Salad Seasons by Sheela Prakash, a review

I’m still working my way through some of the best cookbooks of  2023 (at least according to Bon Appetit).  Salad Seasons by Sheela Prakash is next on the list.

About the book:

Create simple yet show stopping salads that will make them the perpetual star at your table. With a focus on approachable, flexible recipes that are easy to prepare and bring vegetables to the center of the plate, Salad Seasons will inspire home cooks to eat well and live well. The recipes in Salad Seasons not only span all four seasons, but show off salads’ versatility as both vibrant main dishes–such as Brown-Buttered Brussels Sprouts and Orecchiette Salad and Smashed Potato and Chorizo Sheet Pan Salad–and as fresh side dishes, like Israeli Corn Salad and Bittersweet Radicchio Salad. Also included are a handful of playful fruit salads, like Strawberry-Rhubarb Salad with Lavender Honey and Brûléed Citrus Salad, which make for unfussy, modern desserts.

About the author:

Sheela Prakash is a food and wine writer, recipe developer, and the author of two cookbooks: Salad Seasons: Vegetable-Forward Dishes All Year (named one of the best cookbooks of Spring 2023 by Bon Appétit) and Mediterranean Every Day: Simple, Inspired Recipes for Feel-Good Food. She works extensively with a number of other outlets and brands such as Simply Recipes, New York Times Cookies,, Serious Eats, Culture Cheese Magazine, Kerrygold, OXO, California Walnuts, and more, and was previously on staff at Kitchn, Epicurious, and Food52.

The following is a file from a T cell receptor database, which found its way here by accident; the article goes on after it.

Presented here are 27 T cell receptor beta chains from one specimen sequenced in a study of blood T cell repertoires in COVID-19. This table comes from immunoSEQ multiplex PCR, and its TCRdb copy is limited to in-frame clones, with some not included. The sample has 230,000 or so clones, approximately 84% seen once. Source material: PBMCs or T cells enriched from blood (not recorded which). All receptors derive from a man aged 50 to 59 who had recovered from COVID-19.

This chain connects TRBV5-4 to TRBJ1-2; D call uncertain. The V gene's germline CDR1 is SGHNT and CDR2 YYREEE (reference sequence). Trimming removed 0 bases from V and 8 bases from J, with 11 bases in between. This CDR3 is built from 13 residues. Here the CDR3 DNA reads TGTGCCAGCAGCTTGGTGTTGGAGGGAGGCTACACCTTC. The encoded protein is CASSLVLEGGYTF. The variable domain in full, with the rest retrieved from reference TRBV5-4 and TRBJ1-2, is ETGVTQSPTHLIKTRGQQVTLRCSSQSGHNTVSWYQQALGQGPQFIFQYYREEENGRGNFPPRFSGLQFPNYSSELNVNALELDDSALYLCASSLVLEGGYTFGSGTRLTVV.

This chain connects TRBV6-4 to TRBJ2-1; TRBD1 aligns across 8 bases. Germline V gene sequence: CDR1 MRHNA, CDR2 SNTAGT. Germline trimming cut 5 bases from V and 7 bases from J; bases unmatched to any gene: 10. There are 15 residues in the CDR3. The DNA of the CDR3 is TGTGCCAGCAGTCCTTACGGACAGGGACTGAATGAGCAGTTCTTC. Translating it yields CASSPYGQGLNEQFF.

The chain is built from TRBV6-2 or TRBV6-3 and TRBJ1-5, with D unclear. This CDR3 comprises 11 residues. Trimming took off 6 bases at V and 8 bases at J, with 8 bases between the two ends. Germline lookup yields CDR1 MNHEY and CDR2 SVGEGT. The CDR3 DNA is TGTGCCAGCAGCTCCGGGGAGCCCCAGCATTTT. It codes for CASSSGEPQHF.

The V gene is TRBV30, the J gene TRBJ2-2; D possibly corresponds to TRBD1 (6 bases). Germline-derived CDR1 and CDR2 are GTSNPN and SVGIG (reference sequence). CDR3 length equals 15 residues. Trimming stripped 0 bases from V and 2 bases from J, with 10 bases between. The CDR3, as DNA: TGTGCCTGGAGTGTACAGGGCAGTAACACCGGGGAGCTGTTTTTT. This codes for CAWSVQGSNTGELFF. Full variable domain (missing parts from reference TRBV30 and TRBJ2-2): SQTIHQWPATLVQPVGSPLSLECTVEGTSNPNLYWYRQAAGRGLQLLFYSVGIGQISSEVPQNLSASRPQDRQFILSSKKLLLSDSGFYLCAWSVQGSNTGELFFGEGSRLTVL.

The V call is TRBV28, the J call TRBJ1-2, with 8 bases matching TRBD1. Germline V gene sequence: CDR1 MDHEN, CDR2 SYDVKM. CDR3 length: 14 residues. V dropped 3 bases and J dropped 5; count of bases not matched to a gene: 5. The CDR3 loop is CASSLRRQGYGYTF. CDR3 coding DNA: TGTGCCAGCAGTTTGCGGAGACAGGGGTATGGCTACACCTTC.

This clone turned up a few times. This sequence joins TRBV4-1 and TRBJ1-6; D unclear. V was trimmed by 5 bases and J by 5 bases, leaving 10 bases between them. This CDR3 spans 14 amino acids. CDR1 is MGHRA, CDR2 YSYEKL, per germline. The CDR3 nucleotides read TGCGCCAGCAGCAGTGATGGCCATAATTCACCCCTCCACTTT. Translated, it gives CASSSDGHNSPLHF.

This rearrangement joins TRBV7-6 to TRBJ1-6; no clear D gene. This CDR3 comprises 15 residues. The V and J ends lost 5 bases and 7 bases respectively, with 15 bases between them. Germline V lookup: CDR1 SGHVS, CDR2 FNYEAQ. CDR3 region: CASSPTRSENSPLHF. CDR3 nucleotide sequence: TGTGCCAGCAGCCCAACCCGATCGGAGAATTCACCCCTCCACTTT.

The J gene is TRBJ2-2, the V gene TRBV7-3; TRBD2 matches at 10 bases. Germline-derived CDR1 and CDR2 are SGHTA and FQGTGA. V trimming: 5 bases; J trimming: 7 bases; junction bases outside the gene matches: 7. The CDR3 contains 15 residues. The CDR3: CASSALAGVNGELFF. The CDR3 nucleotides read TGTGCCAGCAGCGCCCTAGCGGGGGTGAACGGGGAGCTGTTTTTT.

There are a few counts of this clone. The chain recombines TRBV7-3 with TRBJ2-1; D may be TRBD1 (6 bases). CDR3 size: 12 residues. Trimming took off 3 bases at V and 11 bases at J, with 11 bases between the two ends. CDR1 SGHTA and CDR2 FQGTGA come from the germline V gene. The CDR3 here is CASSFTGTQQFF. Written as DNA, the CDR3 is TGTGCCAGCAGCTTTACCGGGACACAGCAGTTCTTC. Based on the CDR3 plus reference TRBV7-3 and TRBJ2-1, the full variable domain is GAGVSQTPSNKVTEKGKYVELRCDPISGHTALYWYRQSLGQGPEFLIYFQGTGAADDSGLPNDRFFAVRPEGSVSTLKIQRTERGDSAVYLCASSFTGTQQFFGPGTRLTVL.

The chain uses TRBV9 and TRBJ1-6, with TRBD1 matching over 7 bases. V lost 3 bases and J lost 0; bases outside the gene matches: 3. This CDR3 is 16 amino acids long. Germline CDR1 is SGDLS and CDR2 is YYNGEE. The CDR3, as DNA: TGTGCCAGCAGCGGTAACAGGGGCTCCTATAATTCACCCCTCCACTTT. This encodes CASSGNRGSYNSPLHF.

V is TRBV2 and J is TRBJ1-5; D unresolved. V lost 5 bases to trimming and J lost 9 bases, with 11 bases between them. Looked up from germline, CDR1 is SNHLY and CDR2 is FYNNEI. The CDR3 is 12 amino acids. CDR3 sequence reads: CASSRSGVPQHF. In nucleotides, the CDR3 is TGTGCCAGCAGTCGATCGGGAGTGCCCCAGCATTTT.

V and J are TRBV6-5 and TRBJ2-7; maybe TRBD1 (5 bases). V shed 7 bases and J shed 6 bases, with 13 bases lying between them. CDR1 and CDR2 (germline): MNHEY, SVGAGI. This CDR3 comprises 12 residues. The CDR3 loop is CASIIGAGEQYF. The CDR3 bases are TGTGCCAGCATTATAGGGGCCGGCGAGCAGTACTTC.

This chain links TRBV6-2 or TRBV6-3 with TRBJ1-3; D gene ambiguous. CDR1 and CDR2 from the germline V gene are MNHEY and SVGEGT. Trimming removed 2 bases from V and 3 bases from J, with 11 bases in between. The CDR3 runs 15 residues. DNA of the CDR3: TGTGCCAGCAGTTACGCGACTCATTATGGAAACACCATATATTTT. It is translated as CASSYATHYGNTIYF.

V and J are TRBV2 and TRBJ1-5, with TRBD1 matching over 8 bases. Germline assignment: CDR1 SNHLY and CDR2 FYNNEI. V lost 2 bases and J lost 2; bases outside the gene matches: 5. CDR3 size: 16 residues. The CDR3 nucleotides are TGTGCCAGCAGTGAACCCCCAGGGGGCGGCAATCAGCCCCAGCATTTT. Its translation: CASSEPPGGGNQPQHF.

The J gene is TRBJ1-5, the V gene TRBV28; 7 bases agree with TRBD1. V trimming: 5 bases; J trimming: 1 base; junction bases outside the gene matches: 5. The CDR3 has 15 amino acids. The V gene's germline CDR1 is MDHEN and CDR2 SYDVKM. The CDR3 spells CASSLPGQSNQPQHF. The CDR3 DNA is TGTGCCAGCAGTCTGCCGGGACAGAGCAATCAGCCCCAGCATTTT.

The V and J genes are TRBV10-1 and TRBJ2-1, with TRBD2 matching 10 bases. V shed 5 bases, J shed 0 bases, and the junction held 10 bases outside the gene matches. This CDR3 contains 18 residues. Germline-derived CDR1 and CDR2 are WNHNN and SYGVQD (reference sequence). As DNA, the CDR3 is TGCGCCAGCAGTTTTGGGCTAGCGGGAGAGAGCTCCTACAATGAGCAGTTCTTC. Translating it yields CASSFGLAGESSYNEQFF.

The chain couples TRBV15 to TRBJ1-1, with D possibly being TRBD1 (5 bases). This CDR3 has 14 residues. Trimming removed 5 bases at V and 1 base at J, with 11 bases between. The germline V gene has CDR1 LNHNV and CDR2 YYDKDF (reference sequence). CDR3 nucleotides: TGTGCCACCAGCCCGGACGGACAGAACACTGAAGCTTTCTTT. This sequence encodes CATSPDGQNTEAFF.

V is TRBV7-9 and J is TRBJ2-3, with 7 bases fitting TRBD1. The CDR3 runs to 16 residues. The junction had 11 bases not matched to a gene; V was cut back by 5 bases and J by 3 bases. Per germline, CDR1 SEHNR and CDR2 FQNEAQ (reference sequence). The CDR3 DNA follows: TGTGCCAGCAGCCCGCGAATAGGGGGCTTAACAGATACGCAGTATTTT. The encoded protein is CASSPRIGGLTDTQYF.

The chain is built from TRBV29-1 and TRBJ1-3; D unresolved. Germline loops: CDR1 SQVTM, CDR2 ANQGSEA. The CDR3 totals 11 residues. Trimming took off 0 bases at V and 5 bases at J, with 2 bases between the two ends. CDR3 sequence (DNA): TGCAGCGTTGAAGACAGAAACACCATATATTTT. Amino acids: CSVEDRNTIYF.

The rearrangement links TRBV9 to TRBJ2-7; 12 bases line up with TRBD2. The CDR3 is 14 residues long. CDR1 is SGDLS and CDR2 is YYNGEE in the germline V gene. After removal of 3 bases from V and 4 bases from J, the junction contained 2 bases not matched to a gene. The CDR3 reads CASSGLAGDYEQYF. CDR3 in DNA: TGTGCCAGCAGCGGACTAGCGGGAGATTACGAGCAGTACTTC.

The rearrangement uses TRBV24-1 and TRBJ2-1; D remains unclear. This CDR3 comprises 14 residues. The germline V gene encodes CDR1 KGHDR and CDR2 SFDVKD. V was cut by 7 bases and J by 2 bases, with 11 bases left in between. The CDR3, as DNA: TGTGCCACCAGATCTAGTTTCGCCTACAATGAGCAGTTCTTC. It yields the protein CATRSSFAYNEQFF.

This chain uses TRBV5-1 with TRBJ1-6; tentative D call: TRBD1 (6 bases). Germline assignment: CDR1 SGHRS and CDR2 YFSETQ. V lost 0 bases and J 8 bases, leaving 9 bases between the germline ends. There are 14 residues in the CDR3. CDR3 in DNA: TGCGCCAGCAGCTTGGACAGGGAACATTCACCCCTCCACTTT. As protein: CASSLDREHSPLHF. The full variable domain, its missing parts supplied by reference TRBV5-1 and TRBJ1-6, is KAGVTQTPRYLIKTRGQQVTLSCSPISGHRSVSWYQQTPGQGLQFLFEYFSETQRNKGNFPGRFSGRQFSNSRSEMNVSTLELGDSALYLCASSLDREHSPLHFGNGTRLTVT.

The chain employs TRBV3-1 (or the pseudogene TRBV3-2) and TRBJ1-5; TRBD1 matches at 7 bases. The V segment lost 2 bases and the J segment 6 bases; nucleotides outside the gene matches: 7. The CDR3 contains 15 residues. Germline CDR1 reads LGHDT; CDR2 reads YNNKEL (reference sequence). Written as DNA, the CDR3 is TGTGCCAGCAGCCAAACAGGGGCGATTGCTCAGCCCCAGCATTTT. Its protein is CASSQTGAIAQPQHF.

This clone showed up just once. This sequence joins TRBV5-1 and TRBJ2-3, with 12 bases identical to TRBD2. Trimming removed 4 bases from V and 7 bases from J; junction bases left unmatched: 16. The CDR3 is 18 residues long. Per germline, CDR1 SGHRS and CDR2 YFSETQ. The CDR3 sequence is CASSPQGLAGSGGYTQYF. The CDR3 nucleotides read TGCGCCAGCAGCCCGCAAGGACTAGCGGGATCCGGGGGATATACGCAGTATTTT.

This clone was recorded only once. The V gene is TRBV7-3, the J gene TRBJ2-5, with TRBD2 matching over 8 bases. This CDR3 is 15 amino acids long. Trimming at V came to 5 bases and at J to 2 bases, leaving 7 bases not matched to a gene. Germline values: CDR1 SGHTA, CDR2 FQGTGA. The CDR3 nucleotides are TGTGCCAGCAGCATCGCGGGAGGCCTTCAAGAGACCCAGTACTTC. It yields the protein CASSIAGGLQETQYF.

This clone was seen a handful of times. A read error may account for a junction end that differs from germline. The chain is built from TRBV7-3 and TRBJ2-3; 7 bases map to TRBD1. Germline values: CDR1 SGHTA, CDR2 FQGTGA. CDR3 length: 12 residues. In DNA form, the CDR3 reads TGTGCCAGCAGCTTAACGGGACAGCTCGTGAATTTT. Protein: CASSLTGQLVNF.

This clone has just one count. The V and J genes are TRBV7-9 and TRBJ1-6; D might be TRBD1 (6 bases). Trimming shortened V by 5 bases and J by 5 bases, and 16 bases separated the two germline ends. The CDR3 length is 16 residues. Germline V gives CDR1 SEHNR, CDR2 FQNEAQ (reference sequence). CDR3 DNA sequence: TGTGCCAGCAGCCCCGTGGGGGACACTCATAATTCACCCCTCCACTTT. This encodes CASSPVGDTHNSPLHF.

Sheela received her master’s degree from the University of Gastronomic Sciences in Italy, holds Level 2 and Level 3 Awards in Wines from the Wine & Spirit Education Trust (WSET), graduated from New York University’s Department of Nutrition and Food Studies, and is also a Registered Dietitian.

What I thought…

We’ve been eating a lot of salads recently as The Hubs is doing a weight loss challenge.   I have to say that while I haven’t lost as much weight as him (what is it with men?), I have lost a few pounds and felt healthier.   I’d been trying to get Salad Seasons from the library for a while.  It’s popular.

I’ve totally embraced the salad making in our house because it’s easy.  Maybe too easy.  Prakash states early on in the book that…

A salad isn’t meant to be a complicated endeavor.  At its most basic, it’s a bowl of greens.  Arugula dressed with olive oil, lemon juice, flay salt, and a few grinds of black pepper is a no-fail salad solution in our house.  That’s just the start, though.  (9)

I needed a little jump start and this book was it!

What provisions should you keep on hand for your salad trek?  It is a practical grocery list:  EVOO along with red wine, white wine, sherry, balsamic, and apple cider vinegars.  Lemons round out the acid ingredients.  Besides salt and pepper, have some chile flakes, smoked paprika, sumac, honey, maple syrup, shallots, scallions, garlic and herbs on hand.  Rounding out your pantry staples, make sure you have Greek yogurt, Dijon mustard, mayo, tahini, nuts and seeds.

Salad Seasons goes beyond being  “lettuce-centric” and journeys into “chef-y” options.   Prakash advises to think outside the box of usual greens and traditional salad ingredients.   Think parsnips or rhubarb or persimmons.   I like the organization of this book, first divided into the seasons (Spring,  Summer, Fall, Winter) and then into “Side,” “Star,” and “Sweet.”  Star salads are entrees and sweet salads are riffs on fruit salads.